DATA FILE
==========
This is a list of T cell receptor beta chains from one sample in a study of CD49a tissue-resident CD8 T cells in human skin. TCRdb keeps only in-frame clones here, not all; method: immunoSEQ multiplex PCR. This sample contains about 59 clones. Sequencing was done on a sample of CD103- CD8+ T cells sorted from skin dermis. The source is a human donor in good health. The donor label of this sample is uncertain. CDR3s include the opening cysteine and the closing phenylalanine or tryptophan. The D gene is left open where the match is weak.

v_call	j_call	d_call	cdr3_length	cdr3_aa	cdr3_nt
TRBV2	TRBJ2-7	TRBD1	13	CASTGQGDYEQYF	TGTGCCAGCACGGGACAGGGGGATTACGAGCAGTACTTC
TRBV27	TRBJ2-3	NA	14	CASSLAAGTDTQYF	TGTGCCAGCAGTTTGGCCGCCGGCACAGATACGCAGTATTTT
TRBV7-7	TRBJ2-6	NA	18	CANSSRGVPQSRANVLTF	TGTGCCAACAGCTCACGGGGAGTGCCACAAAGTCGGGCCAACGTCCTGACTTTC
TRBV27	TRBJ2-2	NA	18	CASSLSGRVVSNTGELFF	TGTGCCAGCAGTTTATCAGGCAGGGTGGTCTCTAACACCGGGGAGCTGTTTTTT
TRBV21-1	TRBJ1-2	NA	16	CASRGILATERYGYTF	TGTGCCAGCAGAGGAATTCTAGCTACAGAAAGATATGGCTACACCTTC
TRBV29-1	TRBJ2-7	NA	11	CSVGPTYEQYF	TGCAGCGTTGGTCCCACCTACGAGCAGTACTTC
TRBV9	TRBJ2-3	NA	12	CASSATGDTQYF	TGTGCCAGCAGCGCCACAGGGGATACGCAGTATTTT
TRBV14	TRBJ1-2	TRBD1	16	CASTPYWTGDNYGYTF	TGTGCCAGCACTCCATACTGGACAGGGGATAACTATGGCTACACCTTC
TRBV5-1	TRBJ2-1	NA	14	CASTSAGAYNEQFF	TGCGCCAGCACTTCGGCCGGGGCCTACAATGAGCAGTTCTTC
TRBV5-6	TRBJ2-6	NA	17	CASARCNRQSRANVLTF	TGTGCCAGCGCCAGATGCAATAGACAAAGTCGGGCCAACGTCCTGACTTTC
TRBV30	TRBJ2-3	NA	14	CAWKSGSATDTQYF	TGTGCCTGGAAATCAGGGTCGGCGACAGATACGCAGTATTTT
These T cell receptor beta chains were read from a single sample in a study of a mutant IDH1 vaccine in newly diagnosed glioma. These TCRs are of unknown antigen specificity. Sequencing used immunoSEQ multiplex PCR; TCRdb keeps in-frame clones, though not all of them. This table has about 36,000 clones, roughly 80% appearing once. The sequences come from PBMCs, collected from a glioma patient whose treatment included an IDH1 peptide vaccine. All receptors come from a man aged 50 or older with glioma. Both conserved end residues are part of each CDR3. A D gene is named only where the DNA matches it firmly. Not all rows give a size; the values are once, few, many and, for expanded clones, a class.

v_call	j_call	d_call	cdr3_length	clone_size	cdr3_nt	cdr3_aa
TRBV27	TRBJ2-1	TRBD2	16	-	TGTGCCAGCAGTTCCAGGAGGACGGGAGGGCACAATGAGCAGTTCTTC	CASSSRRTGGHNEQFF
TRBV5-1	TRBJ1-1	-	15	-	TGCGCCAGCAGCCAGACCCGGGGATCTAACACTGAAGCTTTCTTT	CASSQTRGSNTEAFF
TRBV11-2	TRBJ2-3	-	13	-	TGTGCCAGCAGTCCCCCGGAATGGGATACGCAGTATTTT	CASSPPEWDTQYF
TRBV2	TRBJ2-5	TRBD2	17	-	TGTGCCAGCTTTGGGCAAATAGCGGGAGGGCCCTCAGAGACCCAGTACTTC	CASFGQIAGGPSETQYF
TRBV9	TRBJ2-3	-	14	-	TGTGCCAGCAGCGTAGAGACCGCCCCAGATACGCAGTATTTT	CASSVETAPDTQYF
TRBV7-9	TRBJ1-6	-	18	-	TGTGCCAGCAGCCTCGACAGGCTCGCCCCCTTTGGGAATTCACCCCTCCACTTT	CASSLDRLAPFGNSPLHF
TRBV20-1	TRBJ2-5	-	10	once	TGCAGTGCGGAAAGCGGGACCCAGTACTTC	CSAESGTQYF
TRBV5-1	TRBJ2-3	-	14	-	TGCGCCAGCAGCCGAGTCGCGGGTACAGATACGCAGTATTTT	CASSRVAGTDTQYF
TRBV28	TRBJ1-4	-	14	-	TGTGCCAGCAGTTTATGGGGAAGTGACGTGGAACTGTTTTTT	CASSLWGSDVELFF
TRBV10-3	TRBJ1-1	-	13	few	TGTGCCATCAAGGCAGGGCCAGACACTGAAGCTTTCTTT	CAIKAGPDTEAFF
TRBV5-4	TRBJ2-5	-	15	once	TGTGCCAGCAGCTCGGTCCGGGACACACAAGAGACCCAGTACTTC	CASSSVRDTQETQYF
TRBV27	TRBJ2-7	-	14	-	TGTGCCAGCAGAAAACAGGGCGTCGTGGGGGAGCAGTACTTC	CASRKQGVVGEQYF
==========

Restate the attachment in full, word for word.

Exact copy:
This is a list of T cell receptor beta chains from one sample in a study of CD49a tissue-resident CD8 T cells in human skin. TCRdb keeps only in-frame clones here, not all; method: immunoSEQ multiplex PCR. This sample contains about 59 clones. Sequencing was done on a sample of CD103- CD8+ T cells sorted from skin dermis. The source is a human donor in good health. The donor label of this sample is uncertain. CDR3s include the opening cysteine and the closing phenylalanine or tryptophan. The D gene is left open where the match is weak.

v_call	j_call	d_call	cdr3_length	cdr3_aa	cdr3_nt
TRBV2	TRBJ2-7	TRBD1	13	CASTGQGDYEQYF	TGTGCCAGCACGGGACAGGGGGATTACGAGCAGTACTTC
TRBV27	TRBJ2-3	NA	14	CASSLAAGTDTQYF	TGTGCCAGCAGTTTGGCCGCCGGCACAGATACGCAGTATTTT
TRBV7-7	TRBJ2-6	NA	18	CANSSRGVPQSRANVLTF	TGTGCCAACAGCTCACGGGGAGTGCCACAAAGTCGGGCCAACGTCCTGACTTTC
TRBV27	TRBJ2-2	NA	18	CASSLSGRVVSNTGELFF	TGTGCCAGCAGTTTATCAGGCAGGGTGGTCTCTAACACCGGGGAGCTGTTTTTT
TRBV21-1	TRBJ1-2	NA	16	CASRGILATERYGYTF	TGTGCCAGCAGAGGAATTCTAGCTACAGAAAGATATGGCTACACCTTC
TRBV29-1	TRBJ2-7	NA	11	CSVGPTYEQYF	TGCAGCGTTGGTCCCACCTACGAGCAGTACTTC
TRBV9	TRBJ2-3	NA	12	CASSATGDTQYF	TGTGCCAGCAGCGCCACAGGGGATACGCAGTATTTT
TRBV14	TRBJ1-2	TRBD1	16	CASTPYWTGDNYGYTF	TGTGCCAGCACTCCATACTGGACAGGGGATAACTATGGCTACACCTTC
TRBV5-1	TRBJ2-1	NA	14	CASTSAGAYNEQFF	TGCGCCAGCACTTCGGCCGGGGCCTACAATGAGCAGTTCTTC
TRBV5-6	TRBJ2-6	NA	17	CASARCNRQSRANVLTF	TGTGCCAGCGCCAGATGCAATAGACAAAGTCGGGCCAACGTCCTGACTTTC
TRBV30	TRBJ2-3	NA	14	CAWKSGSATDTQYF	TGTGCCTGGAAATCAGGGTCGGCGACAGATACGCAGTATTTT
These T cell receptor beta chains were read from a single sample in a study of a mutant IDH1 vaccine in newly diagnosed glioma. These TCRs are of unknown antigen specificity. Sequencing used immunoSEQ multiplex PCR; TCRdb keeps in-frame clones, though not all of them. This table has about 36,000 clones, roughly 80% appearing once. The sequences come from PBMCs, collected from a glioma patient whose treatment included an IDH1 peptide vaccine. All receptors come from a man aged 50 or older with glioma. Both conserved end residues are part of each CDR3. A D gene is named only where the DNA matches it firmly. Not all rows give a size; the values are once, few, many and, for expanded clones, a class.

v_call	j_call	d_call	cdr3_length	clone_size	cdr3_nt	cdr3_aa
TRBV27	TRBJ2-1	TRBD2	16	-	TGTGCCAGCAGTTCCAGGAGGACGGGAGGGCACAATGAGCAGTTCTTC	CASSSRRTGGHNEQFF
TRBV5-1	TRBJ1-1	-	15	-	TGCGCCAGCAGCCAGACCCGGGGATCTAACACTGAAGCTTTCTTT	CASSQTRGSNTEAFF
TRBV11-2	TRBJ2-3	-	13	-	TGTGCCAGCAGTCCCCCGGAATGGGATACGCAGTATTTT	CASSPPEWDTQYF
TRBV2	TRBJ2-5	TRBD2	17	-	TGTGCCAGCTTTGGGCAAATAGCGGGAGGGCCCTCAGAGACCCAGTACTTC	CASFGQIAGGPSETQYF
TRBV9	TRBJ2-3	-	14	-	TGTGCCAGCAGCGTAGAGACCGCCCCAGATACGCAGTATTTT	CASSVETAPDTQYF
TRBV7-9	TRBJ1-6	-	18	-	TGTGCCAGCAGCCTCGACAGGCTCGCCCCCTTTGGGAATTCACCCCTCCACTTT	CASSLDRLAPFGNSPLHF
TRBV20-1	TRBJ2-5	-	10	once	TGCAGTGCGGAAAGCGGGACCCAGTACTTC	CSAESGTQYF
TRBV5-1	TRBJ2-3	-	14	-	TGCGCCAGCAGCCGAGTCGCGGGTACAGATACGCAGTATTTT	CASSRVAGTDTQYF
TRBV28	TRBJ1-4	-	14	-	TGTGCCAGCAGTTTATGGGGAAGTGACGTGGAACTGTTTTTT	CASSLWGSDVELFF
TRBV10-3	TRBJ1-1	-	13	few	TGTGCCATCAAGGCAGGGCCAGACACTGAAGCTTTCTTT	CAIKAGPDTEAFF
TRBV5-4	TRBJ2-5	-	15	once	TGTGCCAGCAGCTCGGTCCGGGACACACAAGAGACCCAGTACTTC	CASSSVRDTQETQYF
TRBV27	TRBJ2-7	-	14	-	TGTGCCAGCAGAAAACAGGGCGTCGTGGGGGAGCAGTACTTC	CASRKQGVVGEQYF